It seems now that Ian Daniel Kehoe has been hiding in plain sight. A classic songwriter pulling from a seemingly endless supply of hooks, dancing through his debut video in silver face paint and an assortment of wide shouldered sports jackets, Kehoe appears somewhat like an apparition, an emissary from a better world. Secret Republic,Kehoe’s debut under his own name, is an entirely self assured first record, ten confident, immaculate pop songs, drenched in analog synth and punchily articulate in their pursuit of love, beauty and rhythm. Recorded and performed entirely by Kehoe himself, the record is a introduction to this world, one where melody reigns supreme, every love is a true love, and the singer searches endlessly for “prizes through the mazes of the jungles, prizes at the tips of the poles.”
While Secret Republic may be a debut, Kehoe has appeared on the musical scene in various guises. For the past few years, he has toured extensively as a drummer for Andy Shauf (Anti Records), The Weather Station (Paradise of Bachelors), and Julia Jacklin (Polyvinyl). Before that, he was bassist and songwriter in Attack in Black (Dine Alone Records), while releasing several records as Marine Dreams (You’ve Changed). But Secret Republic is something entirely new; the debut of Kehoe as a preturnaturally confident front man and producer, with a tight grasp on every musical weapon at his disposal. Secret Republic is a record made in a home studio, a record where Kehoe played and recorded every note, and yet it doesn’t feel inward looking or introspective. Many of the songs are constructed as crowd pleasers, songs to be played from bleachers, soundtracks to first dances and first kisses, songs that could sit alongside ‘Girls Just Wanna Have Fun’ on the radio circa 1983. That isn’t to say though that the record feels universal or ordinary. While being eminently approachable, it would be impossible to see it as anything but the product of a very singular mind, one particularly attuned to beauty, and to the taut magic of a perfect riff.
Those who know Kehoe, know him to be almost mythologically prolific. It is rumoured that this is only one of four records Kehoe wrote in the last year, all while touring heavily. But while this output may summon an image of the single minded producer, holed up in a home studio, the music itself insists on such vivid ideals as beauty, love, and the spirit. ‘Through the thunder I swear I heard a whisper from the heart of the storm’ he sings on the title track, elaborating on a ‘secret republic, talking downwards’ from the clouds. ‘Fate Gets Closer’ and the dead serious ‘One Picture’ are wildly romantic, speaking to a notion of endless love and destiny. ‘Evil People’ is almost funny, with its ‘Thriller’ esque haunted house sounds and ascending chorus. Live, Kehoe sings in full voice, arms held upwards, disarming the crowd with a curious mixture of seriousness, humour, and showmanship. Kehoe is alive to the joyful and almost comedic possibilities inherent to the role of the pop singer. Witnessing Kehoe stop a set to read an original poem, or lead a brief discussion of an idea of infinity, a curious alchemy is created in the room, as the audience hovers between laughter, curiousity, and reverence. To Kehoe perhaps, these states need not be so opposed.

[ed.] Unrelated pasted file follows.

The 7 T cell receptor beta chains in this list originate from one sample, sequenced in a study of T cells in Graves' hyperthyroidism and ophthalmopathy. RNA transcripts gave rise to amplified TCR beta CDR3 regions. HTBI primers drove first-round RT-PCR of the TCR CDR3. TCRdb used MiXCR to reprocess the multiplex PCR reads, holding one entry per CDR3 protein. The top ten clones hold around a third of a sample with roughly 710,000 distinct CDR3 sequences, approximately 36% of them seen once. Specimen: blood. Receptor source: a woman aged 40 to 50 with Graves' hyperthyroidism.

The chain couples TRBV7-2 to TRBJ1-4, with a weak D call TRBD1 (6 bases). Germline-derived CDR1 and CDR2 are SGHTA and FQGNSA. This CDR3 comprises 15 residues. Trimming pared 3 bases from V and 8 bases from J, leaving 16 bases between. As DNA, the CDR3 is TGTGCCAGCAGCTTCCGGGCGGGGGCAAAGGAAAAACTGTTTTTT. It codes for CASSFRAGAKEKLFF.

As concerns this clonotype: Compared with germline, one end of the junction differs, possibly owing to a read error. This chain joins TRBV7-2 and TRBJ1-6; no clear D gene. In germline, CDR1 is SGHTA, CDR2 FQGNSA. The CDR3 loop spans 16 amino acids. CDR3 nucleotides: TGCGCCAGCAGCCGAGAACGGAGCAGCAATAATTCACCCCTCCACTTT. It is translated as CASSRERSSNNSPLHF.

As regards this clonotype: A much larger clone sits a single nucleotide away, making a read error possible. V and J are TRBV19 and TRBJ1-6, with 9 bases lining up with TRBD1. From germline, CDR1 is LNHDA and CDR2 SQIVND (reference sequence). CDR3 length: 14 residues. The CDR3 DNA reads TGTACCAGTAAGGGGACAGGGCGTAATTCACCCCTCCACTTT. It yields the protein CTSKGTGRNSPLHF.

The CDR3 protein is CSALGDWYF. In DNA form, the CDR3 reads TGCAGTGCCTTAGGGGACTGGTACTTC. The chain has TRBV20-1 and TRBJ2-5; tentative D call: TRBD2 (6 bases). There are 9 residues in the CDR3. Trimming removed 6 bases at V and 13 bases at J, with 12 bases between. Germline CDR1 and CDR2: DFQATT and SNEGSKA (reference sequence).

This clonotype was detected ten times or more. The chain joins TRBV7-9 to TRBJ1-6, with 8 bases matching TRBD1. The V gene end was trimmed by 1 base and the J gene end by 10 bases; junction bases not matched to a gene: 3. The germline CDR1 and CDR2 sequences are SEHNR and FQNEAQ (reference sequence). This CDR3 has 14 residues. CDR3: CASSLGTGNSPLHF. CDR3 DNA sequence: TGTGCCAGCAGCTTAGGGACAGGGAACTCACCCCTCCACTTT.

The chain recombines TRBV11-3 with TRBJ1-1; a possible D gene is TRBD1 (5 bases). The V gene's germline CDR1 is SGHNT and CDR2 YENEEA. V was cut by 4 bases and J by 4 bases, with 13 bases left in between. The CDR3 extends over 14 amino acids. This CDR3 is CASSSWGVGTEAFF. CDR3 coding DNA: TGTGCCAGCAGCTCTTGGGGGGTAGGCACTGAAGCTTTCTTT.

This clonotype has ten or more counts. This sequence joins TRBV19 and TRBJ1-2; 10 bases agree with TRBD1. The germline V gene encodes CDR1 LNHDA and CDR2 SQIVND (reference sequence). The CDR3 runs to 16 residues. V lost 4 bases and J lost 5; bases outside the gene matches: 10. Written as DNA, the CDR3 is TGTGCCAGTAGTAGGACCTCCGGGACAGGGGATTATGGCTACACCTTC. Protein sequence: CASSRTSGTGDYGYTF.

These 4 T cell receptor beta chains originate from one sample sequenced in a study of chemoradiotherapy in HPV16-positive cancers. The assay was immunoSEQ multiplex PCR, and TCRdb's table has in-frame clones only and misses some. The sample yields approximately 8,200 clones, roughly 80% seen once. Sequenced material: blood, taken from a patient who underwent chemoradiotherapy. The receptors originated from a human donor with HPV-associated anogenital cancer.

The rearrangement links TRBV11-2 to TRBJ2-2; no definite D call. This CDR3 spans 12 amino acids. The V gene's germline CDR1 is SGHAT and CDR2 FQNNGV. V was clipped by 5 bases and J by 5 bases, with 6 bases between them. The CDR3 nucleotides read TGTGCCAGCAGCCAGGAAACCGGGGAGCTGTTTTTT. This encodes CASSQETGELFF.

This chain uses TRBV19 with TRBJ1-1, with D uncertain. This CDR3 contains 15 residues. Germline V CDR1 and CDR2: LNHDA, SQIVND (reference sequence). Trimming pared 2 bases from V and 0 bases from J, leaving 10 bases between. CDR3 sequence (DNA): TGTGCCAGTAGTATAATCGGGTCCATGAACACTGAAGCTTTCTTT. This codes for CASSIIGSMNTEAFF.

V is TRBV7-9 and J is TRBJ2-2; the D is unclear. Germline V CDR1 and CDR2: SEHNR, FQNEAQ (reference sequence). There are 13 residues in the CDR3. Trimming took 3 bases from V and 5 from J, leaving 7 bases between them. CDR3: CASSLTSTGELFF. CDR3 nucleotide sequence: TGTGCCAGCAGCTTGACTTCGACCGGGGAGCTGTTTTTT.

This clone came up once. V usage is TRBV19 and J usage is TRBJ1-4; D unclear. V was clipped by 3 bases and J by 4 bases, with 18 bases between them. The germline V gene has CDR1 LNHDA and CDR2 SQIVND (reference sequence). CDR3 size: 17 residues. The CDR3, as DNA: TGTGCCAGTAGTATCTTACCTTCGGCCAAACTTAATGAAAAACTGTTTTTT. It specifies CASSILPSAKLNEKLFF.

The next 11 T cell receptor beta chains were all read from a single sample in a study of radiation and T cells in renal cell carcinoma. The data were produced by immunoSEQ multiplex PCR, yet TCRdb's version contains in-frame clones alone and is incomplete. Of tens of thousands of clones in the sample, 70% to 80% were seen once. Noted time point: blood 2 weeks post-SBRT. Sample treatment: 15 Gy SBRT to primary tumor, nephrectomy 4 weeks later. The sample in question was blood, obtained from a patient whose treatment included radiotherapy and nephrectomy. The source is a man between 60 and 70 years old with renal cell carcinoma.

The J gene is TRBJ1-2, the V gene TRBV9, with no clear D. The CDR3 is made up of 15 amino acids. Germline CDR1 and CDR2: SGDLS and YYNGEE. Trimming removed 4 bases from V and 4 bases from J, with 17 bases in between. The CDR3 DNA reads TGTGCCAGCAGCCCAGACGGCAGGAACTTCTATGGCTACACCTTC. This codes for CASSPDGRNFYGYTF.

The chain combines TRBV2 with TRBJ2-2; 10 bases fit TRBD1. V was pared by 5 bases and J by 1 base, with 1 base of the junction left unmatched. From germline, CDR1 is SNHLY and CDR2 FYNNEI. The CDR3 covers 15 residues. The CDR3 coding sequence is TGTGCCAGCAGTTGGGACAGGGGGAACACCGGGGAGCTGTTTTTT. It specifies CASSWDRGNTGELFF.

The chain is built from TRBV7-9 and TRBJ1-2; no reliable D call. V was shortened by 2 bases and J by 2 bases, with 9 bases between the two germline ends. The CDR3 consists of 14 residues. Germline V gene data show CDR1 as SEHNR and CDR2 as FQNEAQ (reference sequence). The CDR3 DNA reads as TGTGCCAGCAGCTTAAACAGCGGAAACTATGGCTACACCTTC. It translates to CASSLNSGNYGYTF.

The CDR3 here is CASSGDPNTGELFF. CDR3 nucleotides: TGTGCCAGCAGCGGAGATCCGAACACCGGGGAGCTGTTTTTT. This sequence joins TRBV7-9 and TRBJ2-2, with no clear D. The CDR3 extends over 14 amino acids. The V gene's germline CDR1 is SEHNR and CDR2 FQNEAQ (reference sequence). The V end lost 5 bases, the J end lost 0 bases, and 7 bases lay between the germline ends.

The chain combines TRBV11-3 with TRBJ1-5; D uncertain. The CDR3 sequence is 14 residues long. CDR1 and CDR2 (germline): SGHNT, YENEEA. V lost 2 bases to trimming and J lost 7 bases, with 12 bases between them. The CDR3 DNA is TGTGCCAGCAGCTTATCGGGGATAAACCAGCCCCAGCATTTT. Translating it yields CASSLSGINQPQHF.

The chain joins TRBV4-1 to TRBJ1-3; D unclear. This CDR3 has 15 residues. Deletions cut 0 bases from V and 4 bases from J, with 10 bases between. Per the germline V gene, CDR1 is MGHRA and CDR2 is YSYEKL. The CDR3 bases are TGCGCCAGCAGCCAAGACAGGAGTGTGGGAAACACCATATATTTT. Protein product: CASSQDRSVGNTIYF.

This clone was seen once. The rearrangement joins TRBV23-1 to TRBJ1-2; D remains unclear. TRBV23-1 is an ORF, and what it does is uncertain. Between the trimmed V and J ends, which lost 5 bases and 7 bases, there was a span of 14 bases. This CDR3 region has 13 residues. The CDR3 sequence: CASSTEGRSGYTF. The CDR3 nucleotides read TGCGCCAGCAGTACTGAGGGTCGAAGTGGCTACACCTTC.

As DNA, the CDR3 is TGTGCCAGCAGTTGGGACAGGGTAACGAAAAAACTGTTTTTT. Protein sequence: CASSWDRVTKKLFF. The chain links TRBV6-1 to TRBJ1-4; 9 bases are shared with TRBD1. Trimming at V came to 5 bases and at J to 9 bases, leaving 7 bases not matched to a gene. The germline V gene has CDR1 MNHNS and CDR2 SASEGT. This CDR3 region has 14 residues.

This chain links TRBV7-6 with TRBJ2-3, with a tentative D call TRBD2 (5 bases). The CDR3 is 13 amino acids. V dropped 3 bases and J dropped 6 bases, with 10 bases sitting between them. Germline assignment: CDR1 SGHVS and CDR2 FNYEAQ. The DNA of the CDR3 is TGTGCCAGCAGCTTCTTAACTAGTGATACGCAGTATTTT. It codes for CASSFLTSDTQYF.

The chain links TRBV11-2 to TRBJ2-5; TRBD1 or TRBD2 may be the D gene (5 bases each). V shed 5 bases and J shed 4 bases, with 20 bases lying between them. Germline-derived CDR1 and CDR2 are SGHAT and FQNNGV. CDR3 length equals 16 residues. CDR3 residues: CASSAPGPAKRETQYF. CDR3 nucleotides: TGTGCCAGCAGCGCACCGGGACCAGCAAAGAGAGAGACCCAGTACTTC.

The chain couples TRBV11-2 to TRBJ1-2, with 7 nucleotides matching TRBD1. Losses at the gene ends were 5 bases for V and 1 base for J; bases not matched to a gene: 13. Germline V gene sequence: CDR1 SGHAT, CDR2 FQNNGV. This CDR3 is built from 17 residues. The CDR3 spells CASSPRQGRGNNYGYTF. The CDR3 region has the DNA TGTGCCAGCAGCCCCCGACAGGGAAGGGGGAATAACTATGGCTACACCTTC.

Kehoe has always been a disciple of pop music, in the most traditional sense of the word. A lover of Nick Lowe and Harry Nilsson, Queen and Michael Jackson, Kehoe adheres to the idea that music should be moved to, danced to, sung along to. To Kehoe, this is both the most serious thing in the world, and also not serious at all. And this is borne out on Secret Republic, a record to soundtrack a love either deep or glancing, a record for dancing or for thinking, a record both heavy and feather light.